One reason I stayed at the Sacred Stone Camp for five days was to wait for the historic canoe voyage from Bismarck to the Cannonball River. 18 canoes were brought by tribes from as far away as Alaska and the Salish Sea, which is located in Washington State and is one of the most biologically diverse inland seas in all of North America. These paddlers all know the value of clean water and how important it is to their tribe's livelihoods and very existence.
The boats were brought to the camp before the event started, so that could all drive up to Bismarck and launch together on September 7 for the two day paddle. The Raven Canoe from Juneau in the image above was particularly impressive to see out of the water.
The Nisqually young lady above is still in high school, but she has already gone to Washington on behalf of her tribe to speak about the value of their ways and the issues young people face on the reservations. She was so articulate and well-spoken, and one of the most poised young people I have ever had the privilege to meet. The paddle dress she is wearing made great rhythmic clicking sounds when she walked or danced. The traditional handmade hat she has on is made of cedar. They are totally waterproof.
The boats are very heavy and the paddlers all have to work in unison. The Nisqually young lady I spoke with told me they teach paddling in her traditional high school. One lesson they are taught in the canoe pertains to life. A couple of people are told to stop paddling and then it becomes ridiculously hard to move the boat. Everyone has to pull their own weight. It is a team effort and the sense of unity it engenders is both practical and spiritual, which is why they decided to bring their boats in support of the Standing Rock Tribe.
There were large canoes and smaller boats and even some local people joined in. I loved watching the faces of all the people arriving at the finish. Many were smiling or raising their arms or even their flags. This journey was more important than for the water movement alone. It was a way to celebrate their cultures and feel pride in their identities, something that they don't often have the occasion to do given the frequent prejudice indigenous people are met with in our society. As I watched, I was cheering with them.
The boats went under the bridge over the Cannonball River and regrouped before paddling as a group towards the landing area. All day, people had been pouring into camp to witness this historic event.
They carried a big banner that said "Paddling to Protect Our Water," as well as signs with WATERISLIFE, the slogan of their movement to stop the DAPL pipeline and other pipelines across the country that traverse sensitive waterways. The DAPL pipeline was originally supposed to be routed near Bismarck, but the locals worried the cities water supply could become impaired, so they moved it to pass through tribal lands and under their water supply. Water really is life (or death) for the people of the Standing Rock tribe. Indigenous people are always affected first, since they live so closely with their environment, but all people and animals are affected by oil spills and the release of toxic chemicals.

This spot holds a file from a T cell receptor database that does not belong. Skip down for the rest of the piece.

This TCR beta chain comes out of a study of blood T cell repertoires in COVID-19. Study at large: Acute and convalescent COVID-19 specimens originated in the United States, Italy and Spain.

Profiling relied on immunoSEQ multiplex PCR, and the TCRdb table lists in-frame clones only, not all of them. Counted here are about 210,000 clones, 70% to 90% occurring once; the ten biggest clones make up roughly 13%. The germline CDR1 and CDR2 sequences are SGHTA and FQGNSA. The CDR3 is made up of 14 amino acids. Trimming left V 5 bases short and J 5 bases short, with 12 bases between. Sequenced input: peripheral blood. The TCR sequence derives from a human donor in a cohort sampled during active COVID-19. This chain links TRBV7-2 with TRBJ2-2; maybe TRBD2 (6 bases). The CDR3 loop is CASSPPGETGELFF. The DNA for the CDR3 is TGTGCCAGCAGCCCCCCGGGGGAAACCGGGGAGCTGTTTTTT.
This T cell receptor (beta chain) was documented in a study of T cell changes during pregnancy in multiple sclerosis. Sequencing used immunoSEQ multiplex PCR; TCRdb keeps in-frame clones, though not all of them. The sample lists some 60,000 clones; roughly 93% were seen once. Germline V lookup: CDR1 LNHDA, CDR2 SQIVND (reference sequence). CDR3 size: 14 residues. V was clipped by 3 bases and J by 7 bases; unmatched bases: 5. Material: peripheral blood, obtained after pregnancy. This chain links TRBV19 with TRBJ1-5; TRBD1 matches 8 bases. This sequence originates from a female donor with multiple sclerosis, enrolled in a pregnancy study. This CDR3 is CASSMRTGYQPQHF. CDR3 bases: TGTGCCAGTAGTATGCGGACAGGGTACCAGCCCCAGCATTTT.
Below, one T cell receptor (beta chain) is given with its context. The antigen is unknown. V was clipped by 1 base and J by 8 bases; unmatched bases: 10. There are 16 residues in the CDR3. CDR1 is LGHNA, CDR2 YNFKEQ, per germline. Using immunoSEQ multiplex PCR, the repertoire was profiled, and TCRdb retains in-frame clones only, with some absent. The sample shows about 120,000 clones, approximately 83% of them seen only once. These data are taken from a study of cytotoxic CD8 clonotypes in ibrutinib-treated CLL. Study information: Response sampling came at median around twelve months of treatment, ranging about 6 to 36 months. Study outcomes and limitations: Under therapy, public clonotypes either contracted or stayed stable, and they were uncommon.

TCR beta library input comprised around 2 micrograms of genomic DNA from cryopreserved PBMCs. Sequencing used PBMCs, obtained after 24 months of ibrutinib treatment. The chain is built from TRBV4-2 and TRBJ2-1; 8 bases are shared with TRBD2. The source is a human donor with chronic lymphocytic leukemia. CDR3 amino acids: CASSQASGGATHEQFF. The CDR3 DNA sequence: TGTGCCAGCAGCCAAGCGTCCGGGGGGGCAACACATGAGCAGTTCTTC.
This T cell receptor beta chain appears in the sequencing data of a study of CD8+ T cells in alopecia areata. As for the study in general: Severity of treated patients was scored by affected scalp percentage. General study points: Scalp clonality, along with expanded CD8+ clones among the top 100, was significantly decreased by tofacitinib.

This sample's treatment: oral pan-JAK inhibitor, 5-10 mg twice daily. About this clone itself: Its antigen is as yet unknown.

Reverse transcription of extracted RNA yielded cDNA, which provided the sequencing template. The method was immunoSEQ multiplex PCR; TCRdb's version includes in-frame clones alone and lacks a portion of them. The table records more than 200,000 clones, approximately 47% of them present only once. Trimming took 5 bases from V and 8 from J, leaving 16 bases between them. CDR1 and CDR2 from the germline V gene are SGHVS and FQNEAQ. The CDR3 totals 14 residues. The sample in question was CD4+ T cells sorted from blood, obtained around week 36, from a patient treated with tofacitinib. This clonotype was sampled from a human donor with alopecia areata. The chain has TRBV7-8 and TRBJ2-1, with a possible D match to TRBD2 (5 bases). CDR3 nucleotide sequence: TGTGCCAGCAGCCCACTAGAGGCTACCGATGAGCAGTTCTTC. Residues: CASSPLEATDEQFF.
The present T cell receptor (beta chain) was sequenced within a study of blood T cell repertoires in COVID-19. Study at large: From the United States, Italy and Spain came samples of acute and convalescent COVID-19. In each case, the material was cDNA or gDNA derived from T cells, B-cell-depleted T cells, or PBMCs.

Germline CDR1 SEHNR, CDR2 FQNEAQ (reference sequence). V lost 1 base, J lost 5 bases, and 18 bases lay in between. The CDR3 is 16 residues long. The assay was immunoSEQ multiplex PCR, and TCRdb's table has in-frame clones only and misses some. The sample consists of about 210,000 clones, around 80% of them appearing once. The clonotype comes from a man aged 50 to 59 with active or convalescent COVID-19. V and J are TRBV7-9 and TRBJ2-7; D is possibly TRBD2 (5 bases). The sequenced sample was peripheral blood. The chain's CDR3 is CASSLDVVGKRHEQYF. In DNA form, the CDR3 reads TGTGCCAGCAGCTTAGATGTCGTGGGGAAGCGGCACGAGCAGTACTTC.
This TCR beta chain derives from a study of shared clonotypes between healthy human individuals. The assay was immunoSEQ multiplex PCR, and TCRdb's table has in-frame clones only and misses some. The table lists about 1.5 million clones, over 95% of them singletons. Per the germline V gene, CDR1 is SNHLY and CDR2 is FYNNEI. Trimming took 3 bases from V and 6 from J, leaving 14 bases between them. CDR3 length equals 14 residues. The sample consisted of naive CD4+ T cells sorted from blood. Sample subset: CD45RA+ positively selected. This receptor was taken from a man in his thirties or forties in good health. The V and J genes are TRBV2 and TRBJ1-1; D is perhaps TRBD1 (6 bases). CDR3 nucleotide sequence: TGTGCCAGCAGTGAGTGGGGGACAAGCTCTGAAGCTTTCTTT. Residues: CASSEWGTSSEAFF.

The boats were guided in towards the landing place on the shore near where the spectators were standing. A welcoming ceremony was held and all of the captains of the boat had to ask for permission to land. The ritual showed respect from the visitors towards those they were visiting and vice versa. While I was listening, I thought of the white man coming to native territories. How many times were the tribespeople respectful, only to be tricked or told lies by those coming to steal their land.
The pride the boaters exhibited was contagious and everyone on the shore felt a sense of solidarity as well. Below are more images of the paddlers and the spectators. They document a very important and historic event and watching this, I knew without a doubt how much they care about water and how integral it is to their being.
The woman with the bandana later told everyone that she had never canoed before she began training for this event. She spoke of all the lessons she learned on the water and how much psychological strength being able to accomplish this gave her. I knew the truth of her words, since last year I kayaked the Apalachicola River with a group of paddlers to raise money and awareness for that river. Mother Nature is a powerful and wise teacher, especially when she takes the form of water.
Even the support boat driver asked permission to land. He also sang a song that was a prayer for water. It was so moving to hear.
Though you can see how proud these people are and their recognition of the historical importance of this voyage, I also noticed the man on the left is wearing a shirt that says "No Dead Natives" on the back. That indigenous people have reason to wear shirts with slogans like this, especially as they are the original inhabitants of this continent, made me sad and ashamed for the way our government has treated and continues to treat tribes across the country.
Many Native Americans served and continue to serve in our armed forces defending everyone in this country, yet we consider to treat the tribes as second class citizens and different from us. While I was at Sacred Stone Camp, I met several vets who weren't Native Americans who came to stand with and support the tribes. I was happy to see that many who have served in our armed forces recognize that Native Americans are our protectors and not the enemy.